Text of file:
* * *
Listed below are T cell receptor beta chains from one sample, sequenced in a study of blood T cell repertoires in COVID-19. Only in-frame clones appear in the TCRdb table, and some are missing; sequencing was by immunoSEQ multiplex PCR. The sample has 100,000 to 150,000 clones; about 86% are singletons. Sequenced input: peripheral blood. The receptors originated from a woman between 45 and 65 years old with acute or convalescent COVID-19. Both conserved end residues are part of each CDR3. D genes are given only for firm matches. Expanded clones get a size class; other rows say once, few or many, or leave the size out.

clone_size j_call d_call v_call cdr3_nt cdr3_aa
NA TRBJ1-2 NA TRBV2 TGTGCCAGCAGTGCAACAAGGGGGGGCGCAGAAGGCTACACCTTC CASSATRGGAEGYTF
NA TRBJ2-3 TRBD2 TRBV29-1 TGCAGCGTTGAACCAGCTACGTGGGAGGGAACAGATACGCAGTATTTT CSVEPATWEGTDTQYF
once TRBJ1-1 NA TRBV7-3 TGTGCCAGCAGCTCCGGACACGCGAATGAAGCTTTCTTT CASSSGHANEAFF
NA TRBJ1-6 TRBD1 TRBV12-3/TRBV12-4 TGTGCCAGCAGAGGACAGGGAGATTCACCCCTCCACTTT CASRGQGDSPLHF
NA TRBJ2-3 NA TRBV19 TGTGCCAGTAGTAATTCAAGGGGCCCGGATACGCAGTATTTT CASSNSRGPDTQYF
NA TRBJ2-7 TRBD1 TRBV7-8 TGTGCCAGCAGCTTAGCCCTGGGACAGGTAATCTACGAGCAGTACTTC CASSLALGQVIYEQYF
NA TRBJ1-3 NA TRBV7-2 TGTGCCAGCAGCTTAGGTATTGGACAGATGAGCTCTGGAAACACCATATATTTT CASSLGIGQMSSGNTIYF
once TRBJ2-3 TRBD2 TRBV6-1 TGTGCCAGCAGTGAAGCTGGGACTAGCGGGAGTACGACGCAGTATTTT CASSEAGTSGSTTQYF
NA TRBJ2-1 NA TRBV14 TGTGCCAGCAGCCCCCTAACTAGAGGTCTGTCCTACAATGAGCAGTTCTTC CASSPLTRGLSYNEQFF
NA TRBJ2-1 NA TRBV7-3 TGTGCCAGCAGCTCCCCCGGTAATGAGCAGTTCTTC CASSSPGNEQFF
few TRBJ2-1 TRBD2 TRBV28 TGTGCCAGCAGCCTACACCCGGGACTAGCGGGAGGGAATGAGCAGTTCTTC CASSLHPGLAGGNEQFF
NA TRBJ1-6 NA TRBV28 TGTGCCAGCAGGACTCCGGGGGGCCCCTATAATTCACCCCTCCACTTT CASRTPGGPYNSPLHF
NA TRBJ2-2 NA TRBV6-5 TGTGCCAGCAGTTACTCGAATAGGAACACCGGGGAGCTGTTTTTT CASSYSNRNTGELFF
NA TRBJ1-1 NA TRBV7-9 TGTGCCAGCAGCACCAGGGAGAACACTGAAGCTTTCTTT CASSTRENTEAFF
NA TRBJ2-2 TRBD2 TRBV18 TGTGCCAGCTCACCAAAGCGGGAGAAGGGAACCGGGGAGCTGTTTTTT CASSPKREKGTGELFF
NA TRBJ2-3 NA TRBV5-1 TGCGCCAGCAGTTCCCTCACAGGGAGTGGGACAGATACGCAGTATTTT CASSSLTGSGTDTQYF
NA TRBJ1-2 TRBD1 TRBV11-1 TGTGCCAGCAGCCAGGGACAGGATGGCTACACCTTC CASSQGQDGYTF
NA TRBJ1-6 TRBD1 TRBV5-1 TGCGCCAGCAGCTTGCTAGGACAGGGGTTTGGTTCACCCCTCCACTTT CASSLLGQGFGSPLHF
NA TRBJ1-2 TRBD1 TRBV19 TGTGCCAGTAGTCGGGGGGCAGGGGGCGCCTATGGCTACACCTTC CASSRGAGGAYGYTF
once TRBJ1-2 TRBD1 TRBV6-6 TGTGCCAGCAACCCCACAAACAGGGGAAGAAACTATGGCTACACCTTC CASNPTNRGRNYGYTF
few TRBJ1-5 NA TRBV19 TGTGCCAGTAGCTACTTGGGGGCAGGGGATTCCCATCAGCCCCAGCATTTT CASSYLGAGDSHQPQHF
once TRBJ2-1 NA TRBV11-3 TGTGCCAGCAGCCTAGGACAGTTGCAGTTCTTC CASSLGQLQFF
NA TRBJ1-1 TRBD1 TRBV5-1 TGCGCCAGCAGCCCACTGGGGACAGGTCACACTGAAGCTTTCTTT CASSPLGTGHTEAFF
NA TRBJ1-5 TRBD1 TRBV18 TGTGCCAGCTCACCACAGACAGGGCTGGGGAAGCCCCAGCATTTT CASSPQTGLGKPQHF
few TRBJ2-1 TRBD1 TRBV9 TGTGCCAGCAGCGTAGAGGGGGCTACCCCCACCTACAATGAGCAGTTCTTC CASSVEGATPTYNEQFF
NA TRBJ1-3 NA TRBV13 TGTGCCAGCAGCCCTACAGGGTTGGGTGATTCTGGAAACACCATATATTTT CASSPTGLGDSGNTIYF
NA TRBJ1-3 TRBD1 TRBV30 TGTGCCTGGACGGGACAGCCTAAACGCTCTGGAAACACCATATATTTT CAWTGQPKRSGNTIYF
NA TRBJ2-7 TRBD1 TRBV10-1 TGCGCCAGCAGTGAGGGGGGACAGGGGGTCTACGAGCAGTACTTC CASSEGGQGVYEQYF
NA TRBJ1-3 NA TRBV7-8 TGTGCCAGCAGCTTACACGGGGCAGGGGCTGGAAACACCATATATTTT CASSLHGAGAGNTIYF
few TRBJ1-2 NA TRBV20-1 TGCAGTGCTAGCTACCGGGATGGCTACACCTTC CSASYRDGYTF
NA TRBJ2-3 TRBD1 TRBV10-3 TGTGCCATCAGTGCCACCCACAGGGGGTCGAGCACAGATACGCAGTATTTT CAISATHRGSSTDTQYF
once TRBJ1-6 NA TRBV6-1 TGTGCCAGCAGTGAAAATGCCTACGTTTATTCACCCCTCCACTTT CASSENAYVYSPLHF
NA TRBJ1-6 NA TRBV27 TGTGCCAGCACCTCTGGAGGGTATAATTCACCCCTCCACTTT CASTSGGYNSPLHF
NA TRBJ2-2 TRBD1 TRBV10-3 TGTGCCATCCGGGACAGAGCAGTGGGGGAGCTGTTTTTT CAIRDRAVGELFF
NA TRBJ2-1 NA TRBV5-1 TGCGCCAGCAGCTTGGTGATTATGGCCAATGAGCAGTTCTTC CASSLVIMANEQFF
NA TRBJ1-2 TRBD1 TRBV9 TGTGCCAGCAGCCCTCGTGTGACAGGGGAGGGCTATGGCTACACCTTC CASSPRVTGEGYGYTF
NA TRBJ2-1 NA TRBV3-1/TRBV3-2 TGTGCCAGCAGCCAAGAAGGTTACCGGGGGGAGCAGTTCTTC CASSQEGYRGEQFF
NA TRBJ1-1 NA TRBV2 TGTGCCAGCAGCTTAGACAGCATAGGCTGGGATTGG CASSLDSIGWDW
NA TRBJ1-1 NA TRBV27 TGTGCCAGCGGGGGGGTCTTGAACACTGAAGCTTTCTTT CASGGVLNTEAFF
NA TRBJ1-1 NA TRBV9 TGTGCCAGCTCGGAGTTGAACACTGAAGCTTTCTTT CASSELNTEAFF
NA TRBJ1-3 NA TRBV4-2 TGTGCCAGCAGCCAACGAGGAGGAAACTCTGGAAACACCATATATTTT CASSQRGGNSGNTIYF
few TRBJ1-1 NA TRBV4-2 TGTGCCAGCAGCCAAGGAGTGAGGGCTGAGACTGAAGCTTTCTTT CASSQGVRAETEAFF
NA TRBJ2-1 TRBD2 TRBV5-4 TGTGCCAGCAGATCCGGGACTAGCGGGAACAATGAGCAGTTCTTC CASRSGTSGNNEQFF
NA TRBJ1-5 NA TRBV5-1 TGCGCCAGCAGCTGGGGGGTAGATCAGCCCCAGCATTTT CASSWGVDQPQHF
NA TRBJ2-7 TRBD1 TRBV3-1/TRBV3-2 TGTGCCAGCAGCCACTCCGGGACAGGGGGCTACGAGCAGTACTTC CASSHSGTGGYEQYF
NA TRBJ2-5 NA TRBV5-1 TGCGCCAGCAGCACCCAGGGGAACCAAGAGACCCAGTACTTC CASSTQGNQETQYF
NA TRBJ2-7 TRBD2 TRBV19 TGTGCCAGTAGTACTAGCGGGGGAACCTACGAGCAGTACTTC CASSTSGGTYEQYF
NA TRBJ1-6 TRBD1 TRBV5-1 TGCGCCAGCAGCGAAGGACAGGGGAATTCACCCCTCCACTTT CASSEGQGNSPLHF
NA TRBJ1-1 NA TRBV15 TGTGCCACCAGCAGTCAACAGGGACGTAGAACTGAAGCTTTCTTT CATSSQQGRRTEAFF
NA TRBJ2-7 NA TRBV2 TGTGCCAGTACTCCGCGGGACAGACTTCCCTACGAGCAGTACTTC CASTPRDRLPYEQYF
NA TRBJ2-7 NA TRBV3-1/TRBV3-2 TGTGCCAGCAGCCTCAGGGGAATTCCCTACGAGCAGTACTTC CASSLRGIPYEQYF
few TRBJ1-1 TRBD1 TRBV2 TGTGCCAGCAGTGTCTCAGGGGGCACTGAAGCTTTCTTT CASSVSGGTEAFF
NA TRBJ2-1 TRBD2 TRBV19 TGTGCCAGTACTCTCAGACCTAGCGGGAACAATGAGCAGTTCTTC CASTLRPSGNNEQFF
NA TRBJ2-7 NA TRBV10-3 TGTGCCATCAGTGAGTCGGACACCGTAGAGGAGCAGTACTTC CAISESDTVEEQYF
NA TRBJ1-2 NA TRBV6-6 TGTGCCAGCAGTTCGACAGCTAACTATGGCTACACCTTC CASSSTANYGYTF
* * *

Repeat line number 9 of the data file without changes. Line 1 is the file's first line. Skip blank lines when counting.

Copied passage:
NA TRBJ1-3 NA TRBV7-2 TGTGCCAGCAGCTTAGGTATTGGACAGATGAGCTCTGGAAACACCATATATTTT CASSLGIGQMSSGNTIYF